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GlaxoSmithKline initiates trials of Promacta®/Revolade™ (eltrombopag) to investigate the potential to aid hepatitis C patients in achieving sustained virological response


GlaxoSmithKline (GSK) today announced the commencement of two parallel Phase III studies to assess the clinical benefits of its investigational compound PROMACTA®/REVOLADE™ (eltrombopag)in hepatitis C-associated thrombocytopenia, a condition characterised by decreased platelet counts. The studies, ENABLE 1 and ENABLE 2 (Eltrombopag to INitiate and Maintain Interferon Antiviral Treatment to Benefit Subjects with Hepatitis C related Liver DiseasE), will measure the ability of eltrombopag to raise platelet counts sufficiently enough to enable the initiation of antiviral therapy and to allow sustained antiviral therapy in thrombocytopenic hepatitis C patients. The clinical benefit of eltrombopag will be measured by the proportion of subjects who are able to achieve sustained virological response (SVR).

SVR is defined as an undetectable viral load of hepatitis C for a period of six months post-treatment and is the desired outcome of antiviral therapy. SVR is a determination that the hepatitis C virus is no longer replicating — a status that is viewed clinically to be an eradication of the virus and a decreased risk of disease progression.[1]

“The launch of both ENABLE trials is of great interest to many investigators in the field,” said John McHutchison, MD, Professor of Medicine and Associate Director, Duke Clinical Research Institute, Durham, North Carolina, US. “Thrombocytopenia is a complicating factor in hepatitis C treatment. Not only can it interfere with the administration of effective doses of antiviral therapy, but in some cases treatment may be terminated or not started at all. In a previous Phase II study, eltrombopag, compared to placebo, increased platelet counts and allowed more patients to complete the first 12 weeks of antiviral therapy, giving them an opportunity to achieve an SVR. ENABLE will investigate the effect of eltrombopag over a 12-month treatment period to determine how it may help patients to achieve SVR, which in clinical terms is considered a cure for hepatitis C, as well as better understand any related toxicities or tolerability issues.”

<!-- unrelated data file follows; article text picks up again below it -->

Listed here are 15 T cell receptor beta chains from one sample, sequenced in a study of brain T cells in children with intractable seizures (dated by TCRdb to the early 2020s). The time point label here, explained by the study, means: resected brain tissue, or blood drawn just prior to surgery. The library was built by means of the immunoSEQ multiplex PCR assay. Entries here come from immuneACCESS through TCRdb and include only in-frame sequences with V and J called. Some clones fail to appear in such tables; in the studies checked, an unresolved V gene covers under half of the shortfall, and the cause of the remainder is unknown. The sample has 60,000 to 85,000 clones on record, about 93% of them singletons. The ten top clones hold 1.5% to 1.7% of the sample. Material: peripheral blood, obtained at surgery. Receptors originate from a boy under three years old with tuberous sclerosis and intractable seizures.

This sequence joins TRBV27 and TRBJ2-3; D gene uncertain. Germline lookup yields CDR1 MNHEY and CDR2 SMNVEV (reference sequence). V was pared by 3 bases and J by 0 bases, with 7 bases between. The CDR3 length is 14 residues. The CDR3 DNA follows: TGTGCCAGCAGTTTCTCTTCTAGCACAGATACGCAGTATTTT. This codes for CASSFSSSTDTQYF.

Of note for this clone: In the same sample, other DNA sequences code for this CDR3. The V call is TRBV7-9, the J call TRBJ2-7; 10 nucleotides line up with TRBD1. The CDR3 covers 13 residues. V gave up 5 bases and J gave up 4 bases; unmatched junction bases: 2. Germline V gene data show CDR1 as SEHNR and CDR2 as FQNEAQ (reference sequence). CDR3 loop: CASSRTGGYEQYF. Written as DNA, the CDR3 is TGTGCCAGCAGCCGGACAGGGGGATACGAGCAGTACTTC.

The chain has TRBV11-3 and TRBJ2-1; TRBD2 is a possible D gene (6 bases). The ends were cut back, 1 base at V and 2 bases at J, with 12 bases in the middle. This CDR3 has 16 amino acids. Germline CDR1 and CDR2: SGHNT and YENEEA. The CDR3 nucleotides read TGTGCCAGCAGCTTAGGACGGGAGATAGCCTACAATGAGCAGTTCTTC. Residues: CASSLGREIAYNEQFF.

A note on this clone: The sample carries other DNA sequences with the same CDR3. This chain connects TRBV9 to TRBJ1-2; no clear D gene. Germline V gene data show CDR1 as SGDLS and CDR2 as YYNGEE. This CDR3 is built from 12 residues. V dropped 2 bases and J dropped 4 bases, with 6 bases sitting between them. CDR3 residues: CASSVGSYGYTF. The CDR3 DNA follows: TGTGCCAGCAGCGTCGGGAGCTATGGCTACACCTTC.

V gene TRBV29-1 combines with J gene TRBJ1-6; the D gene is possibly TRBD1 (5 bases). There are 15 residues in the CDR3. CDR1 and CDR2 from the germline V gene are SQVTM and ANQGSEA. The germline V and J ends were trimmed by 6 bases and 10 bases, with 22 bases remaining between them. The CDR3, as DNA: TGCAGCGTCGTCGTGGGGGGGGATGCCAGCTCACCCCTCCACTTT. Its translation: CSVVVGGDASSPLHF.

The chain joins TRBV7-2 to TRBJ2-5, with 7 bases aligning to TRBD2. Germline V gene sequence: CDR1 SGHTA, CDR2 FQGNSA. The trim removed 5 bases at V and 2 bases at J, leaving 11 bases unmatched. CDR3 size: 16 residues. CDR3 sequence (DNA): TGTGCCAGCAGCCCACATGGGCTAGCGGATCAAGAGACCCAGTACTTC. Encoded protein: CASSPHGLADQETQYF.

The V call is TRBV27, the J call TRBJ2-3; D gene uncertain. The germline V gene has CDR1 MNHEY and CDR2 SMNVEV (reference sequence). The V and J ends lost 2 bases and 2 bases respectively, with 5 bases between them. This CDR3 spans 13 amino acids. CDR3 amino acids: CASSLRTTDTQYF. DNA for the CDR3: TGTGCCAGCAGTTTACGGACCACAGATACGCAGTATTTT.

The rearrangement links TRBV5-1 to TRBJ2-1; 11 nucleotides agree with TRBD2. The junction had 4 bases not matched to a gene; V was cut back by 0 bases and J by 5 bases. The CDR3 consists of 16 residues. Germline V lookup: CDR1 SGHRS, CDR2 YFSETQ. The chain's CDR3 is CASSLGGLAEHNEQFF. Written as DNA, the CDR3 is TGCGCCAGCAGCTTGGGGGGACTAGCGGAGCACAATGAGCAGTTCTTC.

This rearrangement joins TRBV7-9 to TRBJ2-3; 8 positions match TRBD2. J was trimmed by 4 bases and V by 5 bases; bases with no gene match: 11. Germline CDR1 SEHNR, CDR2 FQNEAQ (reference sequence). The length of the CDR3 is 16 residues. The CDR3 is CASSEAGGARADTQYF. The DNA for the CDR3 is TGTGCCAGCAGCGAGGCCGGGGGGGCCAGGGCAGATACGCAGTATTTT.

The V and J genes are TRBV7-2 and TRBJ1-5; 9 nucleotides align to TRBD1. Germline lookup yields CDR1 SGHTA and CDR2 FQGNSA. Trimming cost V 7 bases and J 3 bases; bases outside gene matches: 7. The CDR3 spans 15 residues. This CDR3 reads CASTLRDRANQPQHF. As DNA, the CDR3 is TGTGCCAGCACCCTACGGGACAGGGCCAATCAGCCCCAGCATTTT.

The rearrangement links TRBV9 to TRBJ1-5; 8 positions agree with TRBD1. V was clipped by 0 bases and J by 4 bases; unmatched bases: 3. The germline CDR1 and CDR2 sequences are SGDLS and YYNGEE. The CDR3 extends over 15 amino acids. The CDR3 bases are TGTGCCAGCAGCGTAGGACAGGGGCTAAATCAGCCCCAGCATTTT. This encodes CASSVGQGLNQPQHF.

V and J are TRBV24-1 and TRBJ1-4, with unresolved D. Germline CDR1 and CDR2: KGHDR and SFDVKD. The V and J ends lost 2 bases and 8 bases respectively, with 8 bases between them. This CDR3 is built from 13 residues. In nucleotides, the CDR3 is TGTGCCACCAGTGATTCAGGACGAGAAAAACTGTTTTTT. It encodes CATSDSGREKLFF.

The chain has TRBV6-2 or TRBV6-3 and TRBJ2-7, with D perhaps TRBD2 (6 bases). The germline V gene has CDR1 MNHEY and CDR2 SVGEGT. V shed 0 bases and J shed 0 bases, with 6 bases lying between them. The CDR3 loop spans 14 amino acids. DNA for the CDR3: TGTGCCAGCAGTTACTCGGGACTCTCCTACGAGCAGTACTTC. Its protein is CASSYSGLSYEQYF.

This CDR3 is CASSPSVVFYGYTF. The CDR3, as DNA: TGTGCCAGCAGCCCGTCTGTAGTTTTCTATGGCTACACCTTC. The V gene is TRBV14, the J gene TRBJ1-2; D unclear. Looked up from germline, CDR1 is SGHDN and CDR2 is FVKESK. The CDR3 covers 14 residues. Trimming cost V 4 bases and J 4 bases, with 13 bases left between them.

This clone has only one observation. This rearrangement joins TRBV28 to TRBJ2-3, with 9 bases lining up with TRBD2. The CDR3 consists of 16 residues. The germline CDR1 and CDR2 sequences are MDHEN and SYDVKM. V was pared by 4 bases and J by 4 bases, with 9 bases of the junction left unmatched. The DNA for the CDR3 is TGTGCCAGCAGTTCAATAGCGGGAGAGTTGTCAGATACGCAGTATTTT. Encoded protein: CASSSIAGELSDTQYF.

Thrombocytopenia in patients with chronic hepatitis C virus (HCV) can occur as a result of damage to liver cells that produce thrombopoietin (the body’s natural platelet growth factor), or due to disease progression from cirrhosis. It may also occur as a consequence of antiviral (interferon) therapy used to treat HCV infection.[2],[3]

Combination antiviral treatment (peginterferon plus ribavirin) is the standard regimen used to control HCV infection.i This approach is critical for successful management of HCV and provides patients with the potential for a cure.

Eltrombopag is an investigational oral, non-peptide platelet growth factor. The ENABLE trials will investigate if eltrombopag will allow patients a greater opportunity to maximize the dose and duration of their antiviral therapy, thus improving the likelihood of achieving SVR. The ability to achieve and maintain SVR not only provides patients with clinical benefits, but is also shown to have a positive impact on quality of life with significant improvements in perceived wellness, vitality, social functioning and health distress.[4]

In addition, a Phase II subgroup analysis evaluating eltrombopag in hepatitis C patients will be presented at the forthcoming 58th Annual Meeting of the American Association for the Study of Liver Diseases (AASLD) in Boston, Massachusetts.[5]


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